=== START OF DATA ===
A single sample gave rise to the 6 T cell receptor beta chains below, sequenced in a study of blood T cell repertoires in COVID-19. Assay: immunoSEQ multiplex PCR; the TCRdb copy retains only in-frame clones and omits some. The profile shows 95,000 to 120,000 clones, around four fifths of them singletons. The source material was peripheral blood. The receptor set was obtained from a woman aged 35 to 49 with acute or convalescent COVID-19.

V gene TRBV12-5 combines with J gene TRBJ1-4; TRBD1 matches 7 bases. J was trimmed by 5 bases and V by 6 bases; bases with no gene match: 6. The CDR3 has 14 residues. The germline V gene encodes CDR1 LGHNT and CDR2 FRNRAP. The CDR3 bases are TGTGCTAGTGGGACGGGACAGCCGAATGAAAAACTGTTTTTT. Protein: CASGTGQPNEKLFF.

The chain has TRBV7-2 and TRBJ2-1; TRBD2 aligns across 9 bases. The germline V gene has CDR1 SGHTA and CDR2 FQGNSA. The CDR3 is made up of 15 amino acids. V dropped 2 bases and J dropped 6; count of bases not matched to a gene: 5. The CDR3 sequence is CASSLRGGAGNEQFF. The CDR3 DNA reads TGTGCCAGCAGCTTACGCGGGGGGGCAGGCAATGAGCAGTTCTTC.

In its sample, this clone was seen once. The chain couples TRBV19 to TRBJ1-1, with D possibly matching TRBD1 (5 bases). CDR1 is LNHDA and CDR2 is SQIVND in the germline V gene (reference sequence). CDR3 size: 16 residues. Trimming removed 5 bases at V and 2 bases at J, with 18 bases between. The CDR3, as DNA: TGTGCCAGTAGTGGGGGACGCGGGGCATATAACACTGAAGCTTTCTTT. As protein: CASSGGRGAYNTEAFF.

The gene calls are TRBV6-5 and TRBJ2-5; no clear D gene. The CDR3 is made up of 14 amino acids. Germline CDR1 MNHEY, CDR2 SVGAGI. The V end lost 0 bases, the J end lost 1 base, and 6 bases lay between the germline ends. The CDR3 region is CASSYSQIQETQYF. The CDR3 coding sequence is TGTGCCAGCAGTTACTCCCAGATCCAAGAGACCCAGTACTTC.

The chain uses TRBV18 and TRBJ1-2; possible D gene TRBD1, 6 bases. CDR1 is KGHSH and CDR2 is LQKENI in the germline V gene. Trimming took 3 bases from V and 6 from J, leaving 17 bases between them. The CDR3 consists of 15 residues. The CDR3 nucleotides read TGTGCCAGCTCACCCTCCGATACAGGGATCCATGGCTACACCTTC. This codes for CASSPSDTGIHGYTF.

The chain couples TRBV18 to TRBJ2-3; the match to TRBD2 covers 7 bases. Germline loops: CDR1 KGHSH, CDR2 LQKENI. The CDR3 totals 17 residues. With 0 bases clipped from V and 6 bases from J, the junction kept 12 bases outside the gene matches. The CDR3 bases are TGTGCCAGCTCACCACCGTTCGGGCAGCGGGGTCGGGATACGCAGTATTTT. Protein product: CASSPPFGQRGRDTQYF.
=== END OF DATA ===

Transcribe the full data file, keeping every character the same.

A single sample gave rise to the 6 T cell receptor beta chains below, sequenced in a study of blood T cell repertoires in COVID-19. Assay: immunoSEQ multiplex PCR; the TCRdb copy retains only in-frame clones and omits some. The profile shows 95,000 to 120,000 clones, around four fifths of them singletons. The source material was peripheral blood. The receptor set was obtained from a woman aged 35 to 49 with acute or convalescent COVID-19.

V gene TRBV12-5 combines with J gene TRBJ1-4; TRBD1 matches 7 bases. J was trimmed by 5 bases and V by 6 bases; bases with no gene match: 6. The CDR3 has 14 residues. The germline V gene encodes CDR1 LGHNT and CDR2 FRNRAP. The CDR3 bases are TGTGCTAGTGGGACGGGACAGCCGAATGAAAAACTGTTTTTT. Protein: CASGTGQPNEKLFF.

The chain has TRBV7-2 and TRBJ2-1; TRBD2 aligns across 9 bases. The germline V gene has CDR1 SGHTA and CDR2 FQGNSA. The CDR3 is made up of 15 amino acids. V dropped 2 bases and J dropped 6; count of bases not matched to a gene: 5. The CDR3 sequence is CASSLRGGAGNEQFF. The CDR3 DNA reads TGTGCCAGCAGCTTACGCGGGGGGGCAGGCAATGAGCAGTTCTTC.

In its sample, this clone was seen once. The chain couples TRBV19 to TRBJ1-1, with D possibly matching TRBD1 (5 bases). CDR1 is LNHDA and CDR2 is SQIVND in the germline V gene (reference sequence). CDR3 size: 16 residues. Trimming removed 5 bases at V and 2 bases at J, with 18 bases between. The CDR3, as DNA: TGTGCCAGTAGTGGGGGACGCGGGGCATATAACACTGAAGCTTTCTTT. As protein: CASSGGRGAYNTEAFF.

The gene calls are TRBV6-5 and TRBJ2-5; no clear D gene. The CDR3 is made up of 14 amino acids. Germline CDR1 MNHEY, CDR2 SVGAGI. The V end lost 0 bases, the J end lost 1 base, and 6 bases lay between the germline ends. The CDR3 region is CASSYSQIQETQYF. The CDR3 coding sequence is TGTGCCAGCAGTTACTCCCAGATCCAAGAGACCCAGTACTTC.

The chain uses TRBV18 and TRBJ1-2; possible D gene TRBD1, 6 bases. CDR1 is KGHSH and CDR2 is LQKENI in the germline V gene. Trimming took 3 bases from V and 6 from J, leaving 17 bases between them. The CDR3 consists of 15 residues. The CDR3 nucleotides read TGTGCCAGCTCACCCTCCGATACAGGGATCCATGGCTACACCTTC. This codes for CASSPSDTGIHGYTF.

The chain couples TRBV18 to TRBJ2-3; the match to TRBD2 covers 7 bases. Germline loops: CDR1 KGHSH, CDR2 LQKENI. The CDR3 totals 17 residues. With 0 bases clipped from V and 6 bases from J, the junction kept 12 bases outside the gene matches. The CDR3 bases are TGTGCCAGCTCACCACCGTTCGGGCAGCGGGGTCGGGATACGCAGTATTTT. Protein product: CASSPPFGQRGRDTQYF.